Before proceeding any further I wish to make it perfectly clear to the readers of this review that it is not my intention here to attack Chang personally or to take issue with her politics or agenda. That she advocates a full and sincere apology and financial compensation from the Japanese government for atrocities committed by the Japanese army against the people of China is not my concern. That she wishes to present those atrocities as a forgotten holocaust is not my concern.
Before proceeding any further I wish to make it perfectly clear to the readers of this review that it is not my intention here to attack Chang personally or to take issue with her politics or agenda.
That she advocates a full and sincere apology and financial compensation from the Japanese government for atrocities committed by the Japanese army against the people of China is not my concern. That she wishes to present those atrocities as a forgotten holocaust is not my concern.
That she attempts to make a case for a textbook cover-up, for a "cover-up" by certain Japanese scholars and the Japanese government in general is not my concern. Furthermore, I have no intention of arguing for or against the Japanese government's stand on matters related to China historical or contemporarynor of taking sides in the Nanking debate among Japanese historians.
Now, it is certainly not the case that I have no personal opinions about Chang's political agenda, about the Japanese government's position on matters related to China, or the Nanking debate.
In preparing this review, however, I have made a conscious effort to suspend judgment or bracket my own opinions on these matters. The media feeding-frenzy over The Rape of Nanking and it author, Iris Chang, is not particularly surprising. As cultural phenomena these frenzies are stimulated much less by a sincere interest in a book's content or its author than in viewer ratings, selling copy, and from the publisher's standpoint, selling books.
There is a definite pattern in the reviews published in major US newspapers, which, for the record, I read only after reading Chang's book. In short, the reviews are all long on praise and virtually void of negative remarks. If that sounds harsh, good, that's precisely what I intend it to sound like.
The mass media and those who write for it are often incredibly irresponsible and they need to be told so. With respect to the many errors in The Rape of Nanking, the blame must fall directly on Chang and indirectly on her editors at Basic Books.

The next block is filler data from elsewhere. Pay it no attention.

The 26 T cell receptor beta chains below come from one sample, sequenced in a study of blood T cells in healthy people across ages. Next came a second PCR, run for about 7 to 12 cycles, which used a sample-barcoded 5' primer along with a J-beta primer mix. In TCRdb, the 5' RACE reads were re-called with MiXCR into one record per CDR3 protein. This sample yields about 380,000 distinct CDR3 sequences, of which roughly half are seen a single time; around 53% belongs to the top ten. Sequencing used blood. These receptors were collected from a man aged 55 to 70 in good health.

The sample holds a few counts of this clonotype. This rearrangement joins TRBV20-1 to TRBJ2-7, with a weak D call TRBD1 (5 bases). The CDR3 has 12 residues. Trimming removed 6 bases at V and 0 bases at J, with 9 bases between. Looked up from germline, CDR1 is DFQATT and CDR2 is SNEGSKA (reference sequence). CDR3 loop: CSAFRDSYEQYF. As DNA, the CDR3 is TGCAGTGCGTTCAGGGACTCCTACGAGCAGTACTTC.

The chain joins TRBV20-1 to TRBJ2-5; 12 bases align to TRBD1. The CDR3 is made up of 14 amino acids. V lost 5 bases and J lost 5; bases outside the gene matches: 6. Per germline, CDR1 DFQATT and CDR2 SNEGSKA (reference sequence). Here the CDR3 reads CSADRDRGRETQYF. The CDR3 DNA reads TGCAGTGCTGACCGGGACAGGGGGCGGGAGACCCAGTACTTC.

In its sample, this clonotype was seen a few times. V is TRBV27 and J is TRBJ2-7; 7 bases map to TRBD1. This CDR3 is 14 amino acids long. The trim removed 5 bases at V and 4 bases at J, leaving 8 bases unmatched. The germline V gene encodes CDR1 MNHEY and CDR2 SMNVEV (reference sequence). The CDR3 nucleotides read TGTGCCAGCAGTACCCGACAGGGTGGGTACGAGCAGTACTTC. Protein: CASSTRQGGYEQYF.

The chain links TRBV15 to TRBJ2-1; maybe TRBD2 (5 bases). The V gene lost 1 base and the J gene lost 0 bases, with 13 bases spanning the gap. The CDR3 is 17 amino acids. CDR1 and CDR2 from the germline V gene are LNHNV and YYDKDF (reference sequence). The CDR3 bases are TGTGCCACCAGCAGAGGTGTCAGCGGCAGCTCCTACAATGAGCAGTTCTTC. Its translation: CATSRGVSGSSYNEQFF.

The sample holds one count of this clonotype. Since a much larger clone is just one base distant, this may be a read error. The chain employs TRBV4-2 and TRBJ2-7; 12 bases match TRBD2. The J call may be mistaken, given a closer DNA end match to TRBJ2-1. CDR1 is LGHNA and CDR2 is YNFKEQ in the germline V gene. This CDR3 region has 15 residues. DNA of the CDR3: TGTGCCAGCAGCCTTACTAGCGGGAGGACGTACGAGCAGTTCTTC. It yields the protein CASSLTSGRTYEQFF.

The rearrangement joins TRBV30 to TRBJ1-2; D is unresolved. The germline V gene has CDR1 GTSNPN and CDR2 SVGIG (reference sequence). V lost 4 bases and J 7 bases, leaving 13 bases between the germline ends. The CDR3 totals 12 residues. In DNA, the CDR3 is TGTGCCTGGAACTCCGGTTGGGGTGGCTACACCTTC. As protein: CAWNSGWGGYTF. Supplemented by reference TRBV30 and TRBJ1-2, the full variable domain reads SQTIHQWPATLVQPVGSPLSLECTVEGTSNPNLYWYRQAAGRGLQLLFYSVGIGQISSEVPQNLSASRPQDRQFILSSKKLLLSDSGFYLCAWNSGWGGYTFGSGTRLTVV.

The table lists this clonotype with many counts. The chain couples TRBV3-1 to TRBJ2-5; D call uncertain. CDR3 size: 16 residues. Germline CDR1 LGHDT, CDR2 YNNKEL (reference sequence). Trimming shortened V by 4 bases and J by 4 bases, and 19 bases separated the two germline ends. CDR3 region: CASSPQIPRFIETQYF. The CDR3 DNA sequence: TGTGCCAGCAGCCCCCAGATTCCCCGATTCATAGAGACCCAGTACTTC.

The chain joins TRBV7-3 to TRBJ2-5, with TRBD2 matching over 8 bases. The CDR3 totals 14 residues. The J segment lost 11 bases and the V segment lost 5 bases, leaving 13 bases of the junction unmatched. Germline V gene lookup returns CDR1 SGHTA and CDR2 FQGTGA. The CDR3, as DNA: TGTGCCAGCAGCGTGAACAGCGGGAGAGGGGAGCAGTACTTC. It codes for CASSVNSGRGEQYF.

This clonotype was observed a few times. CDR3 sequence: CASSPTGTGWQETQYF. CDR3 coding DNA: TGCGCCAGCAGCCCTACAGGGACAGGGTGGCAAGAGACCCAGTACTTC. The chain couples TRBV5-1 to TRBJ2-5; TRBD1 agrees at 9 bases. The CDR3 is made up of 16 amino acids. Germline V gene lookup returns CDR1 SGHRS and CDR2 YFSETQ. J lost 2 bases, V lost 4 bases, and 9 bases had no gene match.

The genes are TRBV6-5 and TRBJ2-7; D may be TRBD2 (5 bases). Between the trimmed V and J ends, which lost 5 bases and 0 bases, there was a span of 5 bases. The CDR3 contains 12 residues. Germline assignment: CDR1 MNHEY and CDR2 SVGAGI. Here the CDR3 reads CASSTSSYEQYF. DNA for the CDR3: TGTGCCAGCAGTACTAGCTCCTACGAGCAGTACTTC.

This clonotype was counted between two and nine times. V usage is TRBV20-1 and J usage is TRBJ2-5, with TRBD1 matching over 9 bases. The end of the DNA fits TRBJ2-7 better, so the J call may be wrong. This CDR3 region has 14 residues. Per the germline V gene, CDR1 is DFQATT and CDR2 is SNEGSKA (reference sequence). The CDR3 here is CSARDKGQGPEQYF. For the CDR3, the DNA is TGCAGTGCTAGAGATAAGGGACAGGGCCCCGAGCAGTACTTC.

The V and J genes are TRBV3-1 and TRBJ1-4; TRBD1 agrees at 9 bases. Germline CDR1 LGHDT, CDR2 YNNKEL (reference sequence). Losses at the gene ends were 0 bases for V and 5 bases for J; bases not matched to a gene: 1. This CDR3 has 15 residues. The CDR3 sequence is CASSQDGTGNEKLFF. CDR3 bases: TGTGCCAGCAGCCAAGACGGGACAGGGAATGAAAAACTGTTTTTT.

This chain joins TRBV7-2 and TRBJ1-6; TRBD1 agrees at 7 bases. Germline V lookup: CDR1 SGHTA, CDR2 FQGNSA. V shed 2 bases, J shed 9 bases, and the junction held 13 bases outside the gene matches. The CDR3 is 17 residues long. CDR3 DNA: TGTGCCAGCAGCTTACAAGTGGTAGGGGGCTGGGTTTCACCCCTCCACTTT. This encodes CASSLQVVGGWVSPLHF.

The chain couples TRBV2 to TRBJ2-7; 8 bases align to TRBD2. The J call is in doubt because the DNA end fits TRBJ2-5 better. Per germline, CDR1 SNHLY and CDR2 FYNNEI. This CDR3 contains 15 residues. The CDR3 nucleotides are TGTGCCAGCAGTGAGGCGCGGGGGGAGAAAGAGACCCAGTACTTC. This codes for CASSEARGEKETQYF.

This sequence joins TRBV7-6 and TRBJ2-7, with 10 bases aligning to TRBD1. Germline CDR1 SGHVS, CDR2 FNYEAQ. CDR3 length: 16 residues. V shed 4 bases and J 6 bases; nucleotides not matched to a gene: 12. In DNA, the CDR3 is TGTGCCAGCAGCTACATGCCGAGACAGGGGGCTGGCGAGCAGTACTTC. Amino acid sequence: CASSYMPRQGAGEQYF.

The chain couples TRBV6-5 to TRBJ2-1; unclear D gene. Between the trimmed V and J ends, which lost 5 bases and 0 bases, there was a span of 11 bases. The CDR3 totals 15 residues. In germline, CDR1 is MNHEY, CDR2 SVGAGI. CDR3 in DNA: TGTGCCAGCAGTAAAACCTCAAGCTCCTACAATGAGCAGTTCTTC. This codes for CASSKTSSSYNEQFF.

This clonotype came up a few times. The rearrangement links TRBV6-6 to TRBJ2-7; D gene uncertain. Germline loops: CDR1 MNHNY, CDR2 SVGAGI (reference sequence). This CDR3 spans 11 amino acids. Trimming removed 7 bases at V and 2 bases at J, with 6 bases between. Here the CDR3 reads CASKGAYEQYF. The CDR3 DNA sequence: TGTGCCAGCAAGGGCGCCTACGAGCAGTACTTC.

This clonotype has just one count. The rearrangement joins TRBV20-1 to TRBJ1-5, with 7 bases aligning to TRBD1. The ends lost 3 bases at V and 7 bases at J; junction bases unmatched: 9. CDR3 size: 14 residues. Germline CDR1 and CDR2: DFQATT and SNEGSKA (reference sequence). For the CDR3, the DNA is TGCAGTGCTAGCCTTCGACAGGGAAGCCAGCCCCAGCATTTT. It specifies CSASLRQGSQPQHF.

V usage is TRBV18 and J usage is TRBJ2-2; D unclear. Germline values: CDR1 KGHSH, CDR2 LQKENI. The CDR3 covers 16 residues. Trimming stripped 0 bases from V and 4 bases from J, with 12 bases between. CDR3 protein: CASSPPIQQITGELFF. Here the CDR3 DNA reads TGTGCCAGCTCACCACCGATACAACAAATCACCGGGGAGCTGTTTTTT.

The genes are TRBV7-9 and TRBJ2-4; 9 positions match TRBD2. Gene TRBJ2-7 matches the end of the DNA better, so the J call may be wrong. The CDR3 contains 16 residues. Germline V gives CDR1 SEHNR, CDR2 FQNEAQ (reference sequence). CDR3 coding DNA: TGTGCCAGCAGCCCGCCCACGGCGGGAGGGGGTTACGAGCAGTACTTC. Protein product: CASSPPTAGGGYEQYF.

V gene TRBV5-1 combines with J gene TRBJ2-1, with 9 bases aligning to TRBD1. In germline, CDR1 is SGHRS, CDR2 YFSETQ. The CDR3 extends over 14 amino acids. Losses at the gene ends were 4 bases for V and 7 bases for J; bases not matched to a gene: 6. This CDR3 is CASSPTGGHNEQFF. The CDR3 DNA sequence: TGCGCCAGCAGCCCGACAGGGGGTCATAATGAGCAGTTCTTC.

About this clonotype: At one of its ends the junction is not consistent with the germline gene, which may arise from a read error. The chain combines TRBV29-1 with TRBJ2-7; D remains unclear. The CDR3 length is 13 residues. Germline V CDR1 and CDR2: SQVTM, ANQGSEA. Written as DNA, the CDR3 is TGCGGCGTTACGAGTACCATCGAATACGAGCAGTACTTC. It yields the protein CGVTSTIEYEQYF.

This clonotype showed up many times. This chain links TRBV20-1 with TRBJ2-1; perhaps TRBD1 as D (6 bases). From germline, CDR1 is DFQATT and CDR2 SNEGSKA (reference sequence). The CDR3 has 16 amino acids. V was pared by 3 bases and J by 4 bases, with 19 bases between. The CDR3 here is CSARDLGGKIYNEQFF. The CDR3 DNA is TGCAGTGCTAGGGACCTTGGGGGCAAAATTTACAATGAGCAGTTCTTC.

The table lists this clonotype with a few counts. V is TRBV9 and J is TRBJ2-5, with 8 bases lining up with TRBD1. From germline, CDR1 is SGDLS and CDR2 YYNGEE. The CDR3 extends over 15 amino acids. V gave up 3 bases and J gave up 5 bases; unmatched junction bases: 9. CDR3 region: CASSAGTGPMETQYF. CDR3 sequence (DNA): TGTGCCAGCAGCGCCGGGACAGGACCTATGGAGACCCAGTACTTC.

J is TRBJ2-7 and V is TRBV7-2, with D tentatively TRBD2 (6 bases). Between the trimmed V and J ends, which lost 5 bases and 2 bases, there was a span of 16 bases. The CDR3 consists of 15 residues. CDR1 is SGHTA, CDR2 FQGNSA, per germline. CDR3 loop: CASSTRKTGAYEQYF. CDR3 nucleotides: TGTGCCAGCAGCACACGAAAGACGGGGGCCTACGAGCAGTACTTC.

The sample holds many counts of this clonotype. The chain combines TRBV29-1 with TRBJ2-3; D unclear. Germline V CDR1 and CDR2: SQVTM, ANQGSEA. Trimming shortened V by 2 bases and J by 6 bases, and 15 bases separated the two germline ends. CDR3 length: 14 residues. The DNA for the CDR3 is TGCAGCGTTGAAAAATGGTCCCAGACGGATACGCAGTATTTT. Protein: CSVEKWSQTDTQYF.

Chang's claim that certain scholars at big name universities Oxford, Columbia, and Harvard "took the time to review my book before publication and to enrich it with their important scholarly suggestions" p.
I have grouped those problems into four categories: Of these charges, the last is potentially the most damaging to Chang's reputation and for that reason I will exercise great care in establishing my case against her.
Careless Errors Chang informs her readers, "For Chinese and Japanese names of people, I use the traditional system of listing the surname before the given name" p. This is standard practice and we as readers should be able to take for granted that Chang follows her own policy with the possible exceptions of Japanese-American or Chinese-American names and Japanese and Chinese names in direct quotes in which the given name is placed before the surname in the original text.
The following list demonstrates that Chang is inconsistent in her use of Japanese names.
These mistakes are minor and easily correctable, but nevertheless they are annoying to informed readers and can be bewildering to the casual reader. Furthermore, their frequency must make one wonder whether Chang and her editors really know the difference between Japanese family and personal names.Following her death, her work is still widely read.
She was the subject of the biography Finding Iris Chang and the documentary Iris Chang: The Rape of Nanking.
Wars of Memory / When Iris Chang wrote ``The Rape of Nanking,'' to memorialize one of the bloodiest massacres of civilians in modern times, she wasn't prepared for the firestorm she started.
Iris Chang’s groundbreaking work, “The Rape of Nanking” is widely credited with publicizing the World War II atrocity that many in Japan continue to deny or belittle as exaggeration. Graphically observant to multiple atrocities, it is not a .
In a work that has only recently come to my attention entitled "Za reipu obu Nankin" no kenkyû () [(Iris Chang's) The Rape of Nanking Examined] (Shôdensha, ), Higashinakano Shûdô () and Fujioka Nobukatsu () devote their energies to refuting Chang's entire book, including the photos.
Chang’s most notable work is her second novel, The Rape of Nanking, which details the events of the Nanking Massacre, an attack by Japanese troops against the Republic of China.
It was a 6-week ordeal that lasted from December 13, to January which resulted in . Iris Chang’s The Rape Of Nanking: The Forgotten Holocaust Of World War II was unquestionably an incendiary and tendentious book which quickly created a storm of controversy in the United States and Japan back in